- With respect to the factor mentioned in subpara 4(b)(ii), there is no evidence of a pattern of conduct by the Respondent which consists of registering domain names in order to prevent the owner of the trademark or service mark from reflecting the mark is a corresponding domain name.
- With respect to the factor mentioned in subpara 4(b)(iii), there is no direct evidence that the Respondent has registered the domain name primarily for the purpose of disrupting the business of a competitor. However, it has been noted above that the Respondent has a personal relationship with an employee of Wastecorp Inc which is presently the defendant in US trademark infringement proceedings brought by the Complainant. This relationship existed at the time of the registration, and, although the Respondent asserts that she acted on her own initiative in doing this, it is difficult to escape the conclusion that she was acting in concert with her boyfriend and/or Wastecorp Inc in doing so. However, as it is unclear that her boyfriend and/or Wastecorp Inc were competitors of the Complainant, it is not possible to draw the further inference that she was acting for the purpose of disrupting the business of a competitor.
- The initial registration gave the Canadian Imperial Bank of Commerce’s address and telephone number as part of the Respondent’s contact information. The Bank, however, has denied any involvement in the registration of the domain name. This is clearly suggestive of bad faith on the part of the Respondent in registering the domain name with these contact details, i.e. in suggesting that the Bank was involved in the effecting of the registration.
- As noted above, the Respondent has admitted to a personal relationship with an employee of Wastecorp, which is the defendant in US trade mark proceedings brought by the Complainant. Although the Respondent vehemently denies this, there is sufficient evidence to suggest that she effected the registration in conjunction with her boyfriend and/or Wastecorp Inc, and was therefore concealing the identity of the true beneficiary of the domain name of the registration. This is further evidence of bad faith in the registration of the domain name.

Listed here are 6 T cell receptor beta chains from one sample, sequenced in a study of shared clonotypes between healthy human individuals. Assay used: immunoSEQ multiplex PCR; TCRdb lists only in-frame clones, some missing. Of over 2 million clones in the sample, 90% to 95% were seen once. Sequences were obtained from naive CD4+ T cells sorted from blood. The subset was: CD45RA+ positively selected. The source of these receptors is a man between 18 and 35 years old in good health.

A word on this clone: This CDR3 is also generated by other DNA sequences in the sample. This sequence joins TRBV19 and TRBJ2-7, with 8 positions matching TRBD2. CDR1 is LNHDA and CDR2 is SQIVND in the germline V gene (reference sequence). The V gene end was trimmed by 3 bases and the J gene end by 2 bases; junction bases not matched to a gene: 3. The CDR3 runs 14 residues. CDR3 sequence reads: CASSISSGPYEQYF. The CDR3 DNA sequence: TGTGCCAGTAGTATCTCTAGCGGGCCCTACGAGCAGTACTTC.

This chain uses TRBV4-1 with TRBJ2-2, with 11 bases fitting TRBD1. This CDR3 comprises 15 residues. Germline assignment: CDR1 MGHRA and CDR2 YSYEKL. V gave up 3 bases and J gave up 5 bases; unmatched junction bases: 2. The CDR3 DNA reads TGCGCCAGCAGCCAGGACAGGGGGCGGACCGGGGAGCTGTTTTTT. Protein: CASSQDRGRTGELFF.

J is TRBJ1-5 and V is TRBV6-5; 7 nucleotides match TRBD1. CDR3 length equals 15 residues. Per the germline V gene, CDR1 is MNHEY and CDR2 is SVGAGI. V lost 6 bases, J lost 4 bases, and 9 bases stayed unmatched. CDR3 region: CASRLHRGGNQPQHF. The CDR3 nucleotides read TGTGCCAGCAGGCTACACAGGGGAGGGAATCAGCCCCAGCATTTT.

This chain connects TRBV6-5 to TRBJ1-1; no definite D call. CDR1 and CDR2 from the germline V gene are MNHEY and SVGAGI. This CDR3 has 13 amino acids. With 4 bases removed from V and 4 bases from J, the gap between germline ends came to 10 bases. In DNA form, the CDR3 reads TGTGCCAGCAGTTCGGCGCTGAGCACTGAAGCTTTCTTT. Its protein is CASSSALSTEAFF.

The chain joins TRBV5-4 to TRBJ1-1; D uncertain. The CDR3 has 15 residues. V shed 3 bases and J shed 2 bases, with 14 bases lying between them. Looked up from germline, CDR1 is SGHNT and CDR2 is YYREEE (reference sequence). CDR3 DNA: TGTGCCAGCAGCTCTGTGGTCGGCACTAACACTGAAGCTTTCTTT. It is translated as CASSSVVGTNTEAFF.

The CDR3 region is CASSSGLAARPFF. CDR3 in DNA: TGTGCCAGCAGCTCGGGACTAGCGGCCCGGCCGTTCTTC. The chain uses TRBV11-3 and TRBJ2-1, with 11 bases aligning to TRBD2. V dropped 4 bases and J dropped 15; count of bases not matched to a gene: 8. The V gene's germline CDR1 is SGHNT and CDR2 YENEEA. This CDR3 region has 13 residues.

In light of the above, the Panel concludes that there is sufficient evidence that the domain name was registered in bad faith.
So far as the second requirement of paragraph 4(a)(iii) is concerned (use of the domain name in bad faith), the Panel makes the following findings:
- As there has been no use of the domain name by the Respondent in relation to a web site or the offering of goods or services, it is impossible to make any finding with respect to the matters referred to in paragraph 4(b)(iv) of the Policy.
- Since registration, the Respondent has sought to hide her identity through changing the contact information relating to the domain name. Although the Respondent claims this was for security reasons and also followed the threat of subpoena to the United States, the new name and address are quite different. In particular, the name "kate m" is not readily identifiable with the name Katherine Kliszcz, and the Respondent’s explanation for the adoption of this different name is an unconvincing one, particularly when coupled with the fact that the address given is that of the Bank (see above). On this basis, the Respondent’s retention of the domain name while attempting to disguise her identity amounts to use in bad faith within the meaning of the Telstra case referred to above.
- As noted above, the Respondent has not used the domain name to establish a web site or to sell or offer any goods or services; furthermore, if she were to do so, it is difficult to conceive how she could make use of the domain name without causing confusion with the registered trade mark MARLOW and therefore becoming the subject of trademark infringement proceedings herself. In the light of the Telstra case referred to above, this provides a further basis for finding that the Respondent is using the disputed domain name in bad faith.
On the basis of the above findings, the Panel concludes that there is sufficient evidence that the Respondent has used the domain mark in bad faith since the time of registration.
The Administrative Panel decides that the Complainant has proven each of the three elements in paragraph 4(a) of the Policy and accordingly requires that the domain name "marlowpumps.com" be transferred to the Complainant.
Dated: December 20, 2000